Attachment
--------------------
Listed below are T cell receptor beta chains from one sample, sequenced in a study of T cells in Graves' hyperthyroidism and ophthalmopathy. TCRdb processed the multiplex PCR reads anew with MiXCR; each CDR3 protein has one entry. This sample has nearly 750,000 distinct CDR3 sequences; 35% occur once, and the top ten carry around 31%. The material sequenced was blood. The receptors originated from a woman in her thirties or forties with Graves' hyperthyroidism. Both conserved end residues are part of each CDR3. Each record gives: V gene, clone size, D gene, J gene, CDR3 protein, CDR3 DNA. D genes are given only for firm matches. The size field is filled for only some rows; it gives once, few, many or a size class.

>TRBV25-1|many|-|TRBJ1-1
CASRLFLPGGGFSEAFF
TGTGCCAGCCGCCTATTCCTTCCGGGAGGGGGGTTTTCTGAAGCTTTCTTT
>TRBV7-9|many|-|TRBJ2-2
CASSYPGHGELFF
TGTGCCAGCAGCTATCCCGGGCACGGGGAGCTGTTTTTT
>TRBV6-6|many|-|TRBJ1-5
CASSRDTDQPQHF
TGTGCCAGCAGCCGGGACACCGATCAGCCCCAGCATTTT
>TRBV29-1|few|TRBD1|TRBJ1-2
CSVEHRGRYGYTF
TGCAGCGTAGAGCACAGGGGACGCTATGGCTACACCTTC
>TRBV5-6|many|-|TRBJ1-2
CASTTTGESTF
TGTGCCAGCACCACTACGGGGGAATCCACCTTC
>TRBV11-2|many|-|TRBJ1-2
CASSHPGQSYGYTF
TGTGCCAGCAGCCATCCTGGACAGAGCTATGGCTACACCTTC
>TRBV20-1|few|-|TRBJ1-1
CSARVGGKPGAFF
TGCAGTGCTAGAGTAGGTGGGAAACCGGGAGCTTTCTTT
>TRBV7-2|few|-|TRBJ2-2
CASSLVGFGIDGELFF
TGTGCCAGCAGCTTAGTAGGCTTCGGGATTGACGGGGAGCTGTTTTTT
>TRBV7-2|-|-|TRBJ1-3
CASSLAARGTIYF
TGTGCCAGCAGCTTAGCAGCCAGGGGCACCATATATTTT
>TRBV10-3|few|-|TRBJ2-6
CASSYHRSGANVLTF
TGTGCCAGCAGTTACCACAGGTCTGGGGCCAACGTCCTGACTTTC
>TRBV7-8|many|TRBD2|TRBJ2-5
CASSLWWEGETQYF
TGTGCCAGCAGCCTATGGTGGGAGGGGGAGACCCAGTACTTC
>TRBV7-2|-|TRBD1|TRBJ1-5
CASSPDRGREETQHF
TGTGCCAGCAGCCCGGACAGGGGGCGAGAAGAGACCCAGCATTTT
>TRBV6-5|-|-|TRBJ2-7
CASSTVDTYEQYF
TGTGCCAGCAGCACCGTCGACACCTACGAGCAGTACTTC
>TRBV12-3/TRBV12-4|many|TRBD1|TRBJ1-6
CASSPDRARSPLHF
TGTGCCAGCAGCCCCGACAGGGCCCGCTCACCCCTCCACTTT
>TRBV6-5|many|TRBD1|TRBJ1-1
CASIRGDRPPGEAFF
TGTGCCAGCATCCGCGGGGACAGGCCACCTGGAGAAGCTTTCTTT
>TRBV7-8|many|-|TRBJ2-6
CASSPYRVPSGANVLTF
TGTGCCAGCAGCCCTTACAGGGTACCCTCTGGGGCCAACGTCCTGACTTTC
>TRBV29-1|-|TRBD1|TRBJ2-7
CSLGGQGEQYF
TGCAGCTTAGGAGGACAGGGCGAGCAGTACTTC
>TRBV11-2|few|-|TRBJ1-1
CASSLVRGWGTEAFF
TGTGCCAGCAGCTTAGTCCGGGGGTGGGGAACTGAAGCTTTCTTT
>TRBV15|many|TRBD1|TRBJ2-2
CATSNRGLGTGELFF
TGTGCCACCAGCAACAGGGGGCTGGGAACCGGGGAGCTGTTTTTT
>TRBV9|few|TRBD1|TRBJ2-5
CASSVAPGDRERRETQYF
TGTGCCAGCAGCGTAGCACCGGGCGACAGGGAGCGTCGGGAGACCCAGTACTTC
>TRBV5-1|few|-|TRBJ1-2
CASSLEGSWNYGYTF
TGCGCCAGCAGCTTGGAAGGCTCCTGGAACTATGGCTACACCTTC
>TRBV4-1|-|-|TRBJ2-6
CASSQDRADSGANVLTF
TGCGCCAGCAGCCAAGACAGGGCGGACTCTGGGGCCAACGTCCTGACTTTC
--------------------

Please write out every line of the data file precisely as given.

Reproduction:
Listed below are T cell receptor beta chains from one sample, sequenced in a study of T cells in Graves' hyperthyroidism and ophthalmopathy. TCRdb processed the multiplex PCR reads anew with MiXCR; each CDR3 protein has one entry. This sample has nearly 750,000 distinct CDR3 sequences; 35% occur once, and the top ten carry around 31%. The material sequenced was blood. The receptors originated from a woman in her thirties or forties with Graves' hyperthyroidism. Both conserved end residues are part of each CDR3. Each record gives: V gene, clone size, D gene, J gene, CDR3 protein, CDR3 DNA. D genes are given only for firm matches. The size field is filled for only some rows; it gives once, few, many or a size class.

>TRBV25-1|many|-|TRBJ1-1
CASRLFLPGGGFSEAFF
TGTGCCAGCCGCCTATTCCTTCCGGGAGGGGGGTTTTCTGAAGCTTTCTTT
>TRBV7-9|many|-|TRBJ2-2
CASSYPGHGELFF
TGTGCCAGCAGCTATCCCGGGCACGGGGAGCTGTTTTTT
>TRBV6-6|many|-|TRBJ1-5
CASSRDTDQPQHF
TGTGCCAGCAGCCGGGACACCGATCAGCCCCAGCATTTT
>TRBV29-1|few|TRBD1|TRBJ1-2
CSVEHRGRYGYTF
TGCAGCGTAGAGCACAGGGGACGCTATGGCTACACCTTC
>TRBV5-6|many|-|TRBJ1-2
CASTTTGESTF
TGTGCCAGCACCACTACGGGGGAATCCACCTTC
>TRBV11-2|many|-|TRBJ1-2
CASSHPGQSYGYTF
TGTGCCAGCAGCCATCCTGGACAGAGCTATGGCTACACCTTC
>TRBV20-1|few|-|TRBJ1-1
CSARVGGKPGAFF
TGCAGTGCTAGAGTAGGTGGGAAACCGGGAGCTTTCTTT
>TRBV7-2|few|-|TRBJ2-2
CASSLVGFGIDGELFF
TGTGCCAGCAGCTTAGTAGGCTTCGGGATTGACGGGGAGCTGTTTTTT
>TRBV7-2|-|-|TRBJ1-3
CASSLAARGTIYF
TGTGCCAGCAGCTTAGCAGCCAGGGGCACCATATATTTT
>TRBV10-3|few|-|TRBJ2-6
CASSYHRSGANVLTF
TGTGCCAGCAGTTACCACAGGTCTGGGGCCAACGTCCTGACTTTC
>TRBV7-8|many|TRBD2|TRBJ2-5
CASSLWWEGETQYF
TGTGCCAGCAGCCTATGGTGGGAGGGGGAGACCCAGTACTTC
>TRBV7-2|-|TRBD1|TRBJ1-5
CASSPDRGREETQHF
TGTGCCAGCAGCCCGGACAGGGGGCGAGAAGAGACCCAGCATTTT
>TRBV6-5|-|-|TRBJ2-7
CASSTVDTYEQYF
TGTGCCAGCAGCACCGTCGACACCTACGAGCAGTACTTC
>TRBV12-3/TRBV12-4|many|TRBD1|TRBJ1-6
CASSPDRARSPLHF
TGTGCCAGCAGCCCCGACAGGGCCCGCTCACCCCTCCACTTT
>TRBV6-5|many|TRBD1|TRBJ1-1
CASIRGDRPPGEAFF
TGTGCCAGCATCCGCGGGGACAGGCCACCTGGAGAAGCTTTCTTT
>TRBV7-8|many|-|TRBJ2-6
CASSPYRVPSGANVLTF
TGTGCCAGCAGCCCTTACAGGGTACCCTCTGGGGCCAACGTCCTGACTTTC
>TRBV29-1|-|TRBD1|TRBJ2-7
CSLGGQGEQYF
TGCAGCTTAGGAGGACAGGGCGAGCAGTACTTC
>TRBV11-2|few|-|TRBJ1-1
CASSLVRGWGTEAFF
TGTGCCAGCAGCTTAGTCCGGGGGTGGGGAACTGAAGCTTTCTTT
>TRBV15|many|TRBD1|TRBJ2-2
CATSNRGLGTGELFF
TGTGCCACCAGCAACAGGGGGCTGGGAACCGGGGAGCTGTTTTTT
>TRBV9|few|TRBD1|TRBJ2-5
CASSVAPGDRERRETQYF
TGTGCCAGCAGCGTAGCACCGGGCGACAGGGAGCGTCGGGAGACCCAGTACTTC
>TRBV5-1|few|-|TRBJ1-2
CASSLEGSWNYGYTF
TGCGCCAGCAGCTTGGAAGGCTCCTGGAACTATGGCTACACCTTC
>TRBV4-1|-|-|TRBJ2-6
CASSQDRADSGANVLTF
TGCGCCAGCAGCCAAGACAGGGCGGACTCTGGGGCCAACGTCCTGACTTTC